A series of questions and answers about Dear Esther:
What makes you finish your first “round”?
The simple joy of walking around a beautiful landscape. The slight mystery of the island. The music. The view.
What makes you start a second round?
For me - I did not realize the island could be explored thoroughly in a single pass. I thought I missed some places.
For others - Discussing the island turns the player into an unreliable narrator; “I heard X” is not true for other players, which prompts a replay to prove one person right and ultimately prove them both wrong.
In particular, “I saw a ghost”, “I saw a car”, “I heard no one died in the accident” all made me replay the game.
What makes you start a third round?
Realizing there is a very large script with a huge amount of variation. Realizing the repeated symbols across the island change. Starting to dig into where symbols are repeated and why. Letting the island inhabit your brain, to the point where you start feeling sympathy for the boredom and endless repetition to which the protagonist sometimes refers as you start at the lighthouse again.
What makes the game compelling to replay?
Realizing it’s a ten-minute investment to play a single chapter over. Not being afraid of encountering endless, pointless combat or searching for that one last collectible that eludes you.
Here is the first choice in Dear Esther.
Do you take the high road, or do you take the low road?
If you are unfamiliar with the game, your question is probably, “Why does it matter?” The joy of this game is that it doesn’t matter. There is no “left for loot” rule, no minimap to consult, no collectibles, no change in difficulty, not even a time limit. You could walk down to the beach, come back up, and walk along the cliff.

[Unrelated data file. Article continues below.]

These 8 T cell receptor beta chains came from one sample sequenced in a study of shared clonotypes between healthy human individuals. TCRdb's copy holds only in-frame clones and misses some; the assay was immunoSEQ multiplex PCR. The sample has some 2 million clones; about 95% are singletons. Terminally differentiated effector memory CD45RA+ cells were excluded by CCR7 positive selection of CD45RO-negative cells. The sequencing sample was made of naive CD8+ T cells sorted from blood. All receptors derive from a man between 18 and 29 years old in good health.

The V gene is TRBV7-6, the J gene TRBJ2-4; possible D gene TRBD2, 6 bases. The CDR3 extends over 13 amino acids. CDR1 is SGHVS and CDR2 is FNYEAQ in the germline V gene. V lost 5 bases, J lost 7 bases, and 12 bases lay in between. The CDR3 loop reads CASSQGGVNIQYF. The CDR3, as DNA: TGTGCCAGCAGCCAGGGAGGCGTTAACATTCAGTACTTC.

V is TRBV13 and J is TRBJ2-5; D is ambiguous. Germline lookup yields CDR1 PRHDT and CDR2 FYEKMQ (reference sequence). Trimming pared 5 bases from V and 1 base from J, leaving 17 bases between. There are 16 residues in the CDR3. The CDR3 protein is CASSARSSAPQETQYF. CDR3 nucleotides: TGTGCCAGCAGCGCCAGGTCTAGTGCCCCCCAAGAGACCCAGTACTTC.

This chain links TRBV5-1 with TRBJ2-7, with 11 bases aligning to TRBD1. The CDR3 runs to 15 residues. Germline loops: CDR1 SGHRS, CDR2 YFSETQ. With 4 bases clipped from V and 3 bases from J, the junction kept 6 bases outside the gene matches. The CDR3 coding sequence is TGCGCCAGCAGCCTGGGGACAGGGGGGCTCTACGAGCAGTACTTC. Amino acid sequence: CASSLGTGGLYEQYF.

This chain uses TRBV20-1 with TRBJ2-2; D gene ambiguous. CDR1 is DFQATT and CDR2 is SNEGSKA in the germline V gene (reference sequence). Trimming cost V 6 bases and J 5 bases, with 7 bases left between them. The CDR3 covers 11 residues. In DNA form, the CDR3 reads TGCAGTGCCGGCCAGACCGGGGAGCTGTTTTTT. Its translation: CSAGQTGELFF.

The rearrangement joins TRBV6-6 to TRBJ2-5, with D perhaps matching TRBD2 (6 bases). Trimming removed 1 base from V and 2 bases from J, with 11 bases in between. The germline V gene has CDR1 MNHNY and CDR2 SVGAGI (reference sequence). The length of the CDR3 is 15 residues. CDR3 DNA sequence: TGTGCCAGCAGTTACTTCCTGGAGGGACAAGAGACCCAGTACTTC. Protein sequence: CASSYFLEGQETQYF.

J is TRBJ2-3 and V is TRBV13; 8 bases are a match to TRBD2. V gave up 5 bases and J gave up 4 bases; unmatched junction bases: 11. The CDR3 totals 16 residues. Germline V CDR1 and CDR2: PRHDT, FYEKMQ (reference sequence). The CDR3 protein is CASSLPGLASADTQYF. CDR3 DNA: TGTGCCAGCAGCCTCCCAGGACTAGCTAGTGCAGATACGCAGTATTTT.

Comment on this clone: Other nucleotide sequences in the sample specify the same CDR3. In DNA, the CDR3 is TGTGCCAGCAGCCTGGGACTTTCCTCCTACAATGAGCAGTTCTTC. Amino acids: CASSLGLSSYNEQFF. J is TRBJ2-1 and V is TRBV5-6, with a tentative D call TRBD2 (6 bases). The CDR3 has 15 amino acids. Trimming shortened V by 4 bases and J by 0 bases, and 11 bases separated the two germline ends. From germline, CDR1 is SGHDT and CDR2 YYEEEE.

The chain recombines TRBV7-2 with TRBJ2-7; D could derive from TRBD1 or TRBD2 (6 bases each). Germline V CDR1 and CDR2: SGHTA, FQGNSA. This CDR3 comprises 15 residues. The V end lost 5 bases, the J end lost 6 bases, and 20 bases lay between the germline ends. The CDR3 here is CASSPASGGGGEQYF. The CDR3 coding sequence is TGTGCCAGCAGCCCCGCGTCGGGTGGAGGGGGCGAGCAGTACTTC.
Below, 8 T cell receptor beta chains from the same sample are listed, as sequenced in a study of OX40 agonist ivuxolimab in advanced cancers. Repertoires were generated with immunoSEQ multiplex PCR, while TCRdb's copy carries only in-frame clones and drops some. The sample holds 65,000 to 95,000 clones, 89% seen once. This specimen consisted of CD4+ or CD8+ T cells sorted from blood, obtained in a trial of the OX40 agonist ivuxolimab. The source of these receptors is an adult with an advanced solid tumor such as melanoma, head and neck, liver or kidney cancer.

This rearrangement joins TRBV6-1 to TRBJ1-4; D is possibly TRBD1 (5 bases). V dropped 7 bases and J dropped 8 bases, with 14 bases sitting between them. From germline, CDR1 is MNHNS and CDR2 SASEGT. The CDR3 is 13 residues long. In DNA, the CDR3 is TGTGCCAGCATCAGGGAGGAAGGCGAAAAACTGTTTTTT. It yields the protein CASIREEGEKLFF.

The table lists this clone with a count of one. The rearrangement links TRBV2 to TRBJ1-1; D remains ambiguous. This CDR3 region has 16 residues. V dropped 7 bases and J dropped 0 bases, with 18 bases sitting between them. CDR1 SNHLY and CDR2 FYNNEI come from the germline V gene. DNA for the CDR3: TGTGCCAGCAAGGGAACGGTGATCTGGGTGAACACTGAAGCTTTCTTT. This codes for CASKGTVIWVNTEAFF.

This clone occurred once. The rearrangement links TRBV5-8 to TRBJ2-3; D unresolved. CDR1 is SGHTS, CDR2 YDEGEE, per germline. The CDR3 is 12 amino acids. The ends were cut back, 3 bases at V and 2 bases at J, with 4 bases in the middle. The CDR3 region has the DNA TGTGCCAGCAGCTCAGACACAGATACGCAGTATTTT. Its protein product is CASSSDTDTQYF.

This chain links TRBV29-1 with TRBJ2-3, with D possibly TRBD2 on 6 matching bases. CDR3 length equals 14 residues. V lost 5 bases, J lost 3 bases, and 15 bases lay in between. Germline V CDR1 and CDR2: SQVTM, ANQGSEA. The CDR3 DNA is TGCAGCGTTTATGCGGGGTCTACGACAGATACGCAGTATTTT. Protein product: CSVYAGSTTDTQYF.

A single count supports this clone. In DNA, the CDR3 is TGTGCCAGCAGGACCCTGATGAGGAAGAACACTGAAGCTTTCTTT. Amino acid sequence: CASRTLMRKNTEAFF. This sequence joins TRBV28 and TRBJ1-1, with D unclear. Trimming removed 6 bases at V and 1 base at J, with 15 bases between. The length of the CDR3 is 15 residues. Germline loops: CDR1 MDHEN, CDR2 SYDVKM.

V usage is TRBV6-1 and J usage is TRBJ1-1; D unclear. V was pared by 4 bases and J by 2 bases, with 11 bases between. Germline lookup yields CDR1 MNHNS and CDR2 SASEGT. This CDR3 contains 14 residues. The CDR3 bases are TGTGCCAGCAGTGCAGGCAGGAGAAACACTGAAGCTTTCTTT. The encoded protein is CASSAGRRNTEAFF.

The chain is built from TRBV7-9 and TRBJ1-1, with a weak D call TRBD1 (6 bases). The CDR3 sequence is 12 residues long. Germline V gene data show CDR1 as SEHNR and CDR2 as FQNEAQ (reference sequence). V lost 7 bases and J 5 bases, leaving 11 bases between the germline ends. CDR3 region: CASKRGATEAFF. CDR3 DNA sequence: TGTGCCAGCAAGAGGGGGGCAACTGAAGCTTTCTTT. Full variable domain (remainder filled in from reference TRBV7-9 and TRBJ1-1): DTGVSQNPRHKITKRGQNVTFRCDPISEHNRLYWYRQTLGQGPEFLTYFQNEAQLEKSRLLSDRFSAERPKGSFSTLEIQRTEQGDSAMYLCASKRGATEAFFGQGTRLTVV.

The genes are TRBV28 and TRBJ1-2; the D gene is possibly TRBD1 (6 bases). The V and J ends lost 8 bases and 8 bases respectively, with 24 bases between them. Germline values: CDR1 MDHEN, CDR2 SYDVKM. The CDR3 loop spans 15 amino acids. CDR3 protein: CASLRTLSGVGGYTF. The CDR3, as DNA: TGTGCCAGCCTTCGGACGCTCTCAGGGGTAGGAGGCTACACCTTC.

The game asks, “What do you want to see today, right now? The cliff or the beach?” I choose the cliff almost every time. I like being up high and looking at the water below. You might choose the beach in order to hear the waves and look at the scrawlings in the sand. There is no “correct” answer, no metagame. There is only your personal preference. When you take a walk, do you go on the high road or the low road?
How come when we talk about 8-bit systems, we talk about the beauty that comes out of working within constraints (four sound channels, eight colors, 16x16 pixel sprites), but when we talk about playing a game, the game becomes worthless if there isn’t a branching ending, different styles of play, or high scores? Isn’t the act of playing a game also an act of creation? When we start a new Settlers of Catan board, we proceed to tell the story of that board--the person who immediately gets a monopoly on wheat, the three players who start too close to each other, and so on. When we start a new season in Madden ‘12, we tell the story of our franchise team. Maybe you’re playing the underdogs as they climb their way to the top, or the established veterans who falter in your unworthy hands. We get invested in outcomes, we curse and scream when we are betrayed, and we laugh and gloat when we succeed. These are things we create when we play, so if it’s still an act of creation to play, why is it that games aren’t allowed to be constrained?
Some people might not enjoy constrained games, but people hate RPGs and sports games and board games. We don’t allow them to redefine those things as “not a game”.